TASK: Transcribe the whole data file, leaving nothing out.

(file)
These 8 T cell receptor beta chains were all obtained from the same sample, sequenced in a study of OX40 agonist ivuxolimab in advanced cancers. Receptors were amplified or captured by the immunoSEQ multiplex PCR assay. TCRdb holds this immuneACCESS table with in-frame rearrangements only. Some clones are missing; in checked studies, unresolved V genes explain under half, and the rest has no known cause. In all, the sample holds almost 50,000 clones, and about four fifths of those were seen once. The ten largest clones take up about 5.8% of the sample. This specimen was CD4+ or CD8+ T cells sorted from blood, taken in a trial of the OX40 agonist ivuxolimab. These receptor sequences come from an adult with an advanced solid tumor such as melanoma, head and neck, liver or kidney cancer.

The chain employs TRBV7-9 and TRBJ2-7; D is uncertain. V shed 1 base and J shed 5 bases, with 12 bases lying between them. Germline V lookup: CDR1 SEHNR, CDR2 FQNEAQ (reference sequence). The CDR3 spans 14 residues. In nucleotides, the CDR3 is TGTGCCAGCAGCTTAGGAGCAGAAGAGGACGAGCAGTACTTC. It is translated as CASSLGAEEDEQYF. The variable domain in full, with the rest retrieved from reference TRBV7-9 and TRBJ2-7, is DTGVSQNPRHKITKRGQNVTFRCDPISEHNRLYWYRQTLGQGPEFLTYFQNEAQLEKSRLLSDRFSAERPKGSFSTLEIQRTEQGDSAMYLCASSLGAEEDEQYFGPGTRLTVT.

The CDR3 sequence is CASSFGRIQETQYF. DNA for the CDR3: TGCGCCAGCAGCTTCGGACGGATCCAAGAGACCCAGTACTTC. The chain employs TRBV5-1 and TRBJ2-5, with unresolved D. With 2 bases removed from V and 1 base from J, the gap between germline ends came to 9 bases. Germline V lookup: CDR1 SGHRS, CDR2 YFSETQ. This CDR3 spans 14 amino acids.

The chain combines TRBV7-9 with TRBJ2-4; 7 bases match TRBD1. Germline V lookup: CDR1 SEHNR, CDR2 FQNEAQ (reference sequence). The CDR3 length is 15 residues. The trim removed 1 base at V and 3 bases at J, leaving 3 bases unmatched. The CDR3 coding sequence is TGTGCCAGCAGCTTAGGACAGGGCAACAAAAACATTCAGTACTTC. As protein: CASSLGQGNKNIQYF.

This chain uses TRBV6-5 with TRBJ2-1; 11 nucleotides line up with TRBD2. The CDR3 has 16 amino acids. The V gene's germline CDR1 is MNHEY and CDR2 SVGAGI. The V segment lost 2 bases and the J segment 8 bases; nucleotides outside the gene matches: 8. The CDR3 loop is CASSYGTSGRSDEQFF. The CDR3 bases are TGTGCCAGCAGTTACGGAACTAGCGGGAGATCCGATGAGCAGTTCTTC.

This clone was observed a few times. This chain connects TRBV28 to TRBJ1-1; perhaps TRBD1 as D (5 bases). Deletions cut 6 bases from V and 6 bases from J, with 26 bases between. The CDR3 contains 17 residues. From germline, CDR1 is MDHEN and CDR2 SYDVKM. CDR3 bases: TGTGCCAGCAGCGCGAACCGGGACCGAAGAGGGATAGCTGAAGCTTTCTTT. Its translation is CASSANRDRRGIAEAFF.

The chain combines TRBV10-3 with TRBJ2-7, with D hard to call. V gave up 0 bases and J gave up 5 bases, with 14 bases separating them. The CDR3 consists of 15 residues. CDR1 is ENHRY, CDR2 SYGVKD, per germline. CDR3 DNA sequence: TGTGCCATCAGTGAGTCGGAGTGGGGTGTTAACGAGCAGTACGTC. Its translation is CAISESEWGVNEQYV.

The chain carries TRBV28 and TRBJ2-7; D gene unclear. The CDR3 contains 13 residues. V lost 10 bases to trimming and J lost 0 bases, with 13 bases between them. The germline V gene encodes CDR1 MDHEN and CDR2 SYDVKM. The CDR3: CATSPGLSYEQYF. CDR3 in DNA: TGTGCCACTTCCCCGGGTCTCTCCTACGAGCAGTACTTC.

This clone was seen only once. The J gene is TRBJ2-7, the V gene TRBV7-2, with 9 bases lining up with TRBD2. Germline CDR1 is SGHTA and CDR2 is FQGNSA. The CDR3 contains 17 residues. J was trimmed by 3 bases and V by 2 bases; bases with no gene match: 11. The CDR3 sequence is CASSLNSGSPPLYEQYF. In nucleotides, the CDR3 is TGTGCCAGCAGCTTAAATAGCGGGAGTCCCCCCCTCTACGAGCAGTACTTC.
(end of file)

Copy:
These 8 T cell receptor beta chains were all obtained from the same sample, sequenced in a study of OX40 agonist ivuxolimab in advanced cancers. Receptors were amplified or captured by the immunoSEQ multiplex PCR assay. TCRdb holds this immuneACCESS table with in-frame rearrangements only. Some clones are missing; in checked studies, unresolved V genes explain under half, and the rest has no known cause. In all, the sample holds almost 50,000 clones, and about four fifths of those were seen once. The ten largest clones take up about 5.8% of the sample. This specimen was CD4+ or CD8+ T cells sorted from blood, taken in a trial of the OX40 agonist ivuxolimab. These receptor sequences come from an adult with an advanced solid tumor such as melanoma, head and neck, liver or kidney cancer.

The chain employs TRBV7-9 and TRBJ2-7; D is uncertain. V shed 1 base and J shed 5 bases, with 12 bases lying between them. Germline V lookup: CDR1 SEHNR, CDR2 FQNEAQ (reference sequence). The CDR3 spans 14 residues. In nucleotides, the CDR3 is TGTGCCAGCAGCTTAGGAGCAGAAGAGGACGAGCAGTACTTC. It is translated as CASSLGAEEDEQYF. The variable domain in full, with the rest retrieved from reference TRBV7-9 and TRBJ2-7, is DTGVSQNPRHKITKRGQNVTFRCDPISEHNRLYWYRQTLGQGPEFLTYFQNEAQLEKSRLLSDRFSAERPKGSFSTLEIQRTEQGDSAMYLCASSLGAEEDEQYFGPGTRLTVT.

The CDR3 sequence is CASSFGRIQETQYF. DNA for the CDR3: TGCGCCAGCAGCTTCGGACGGATCCAAGAGACCCAGTACTTC. The chain employs TRBV5-1 and TRBJ2-5, with unresolved D. With 2 bases removed from V and 1 base from J, the gap between germline ends came to 9 bases. Germline V lookup: CDR1 SGHRS, CDR2 YFSETQ. This CDR3 spans 14 amino acids.

The chain combines TRBV7-9 with TRBJ2-4; 7 bases match TRBD1. Germline V lookup: CDR1 SEHNR, CDR2 FQNEAQ (reference sequence). The CDR3 length is 15 residues. The trim removed 1 base at V and 3 bases at J, leaving 3 bases unmatched. The CDR3 coding sequence is TGTGCCAGCAGCTTAGGACAGGGCAACAAAAACATTCAGTACTTC. As protein: CASSLGQGNKNIQYF.

This chain uses TRBV6-5 with TRBJ2-1; 11 nucleotides line up with TRBD2. The CDR3 has 16 amino acids. The V gene's germline CDR1 is MNHEY and CDR2 SVGAGI. The V segment lost 2 bases and the J segment 8 bases; nucleotides outside the gene matches: 8. The CDR3 loop is CASSYGTSGRSDEQFF. The CDR3 bases are TGTGCCAGCAGTTACGGAACTAGCGGGAGATCCGATGAGCAGTTCTTC.

This clone was observed a few times. This chain connects TRBV28 to TRBJ1-1; perhaps TRBD1 as D (5 bases). Deletions cut 6 bases from V and 6 bases from J, with 26 bases between. The CDR3 contains 17 residues. From germline, CDR1 is MDHEN and CDR2 SYDVKM. CDR3 bases: TGTGCCAGCAGCGCGAACCGGGACCGAAGAGGGATAGCTGAAGCTTTCTTT. Its translation is CASSANRDRRGIAEAFF.

The chain combines TRBV10-3 with TRBJ2-7, with D hard to call. V gave up 0 bases and J gave up 5 bases, with 14 bases separating them. The CDR3 consists of 15 residues. CDR1 is ENHRY, CDR2 SYGVKD, per germline. CDR3 DNA sequence: TGTGCCATCAGTGAGTCGGAGTGGGGTGTTAACGAGCAGTACGTC. Its translation is CAISESEWGVNEQYV.

The chain carries TRBV28 and TRBJ2-7; D gene unclear. The CDR3 contains 13 residues. V lost 10 bases to trimming and J lost 0 bases, with 13 bases between them. The germline V gene encodes CDR1 MDHEN and CDR2 SYDVKM. The CDR3: CATSPGLSYEQYF. CDR3 in DNA: TGTGCCACTTCCCCGGGTCTCTCCTACGAGCAGTACTTC.

This clone was seen only once. The J gene is TRBJ2-7, the V gene TRBV7-2, with 9 bases lining up with TRBD2. Germline CDR1 is SGHTA and CDR2 is FQGNSA. The CDR3 contains 17 residues. J was trimmed by 3 bases and V by 2 bases; bases with no gene match: 11. The CDR3 sequence is CASSLNSGSPPLYEQYF. In nucleotides, the CDR3 is TGTGCCAGCAGCTTAAATAGCGGGAGTCCCCCCCTCTACGAGCAGTACTTC.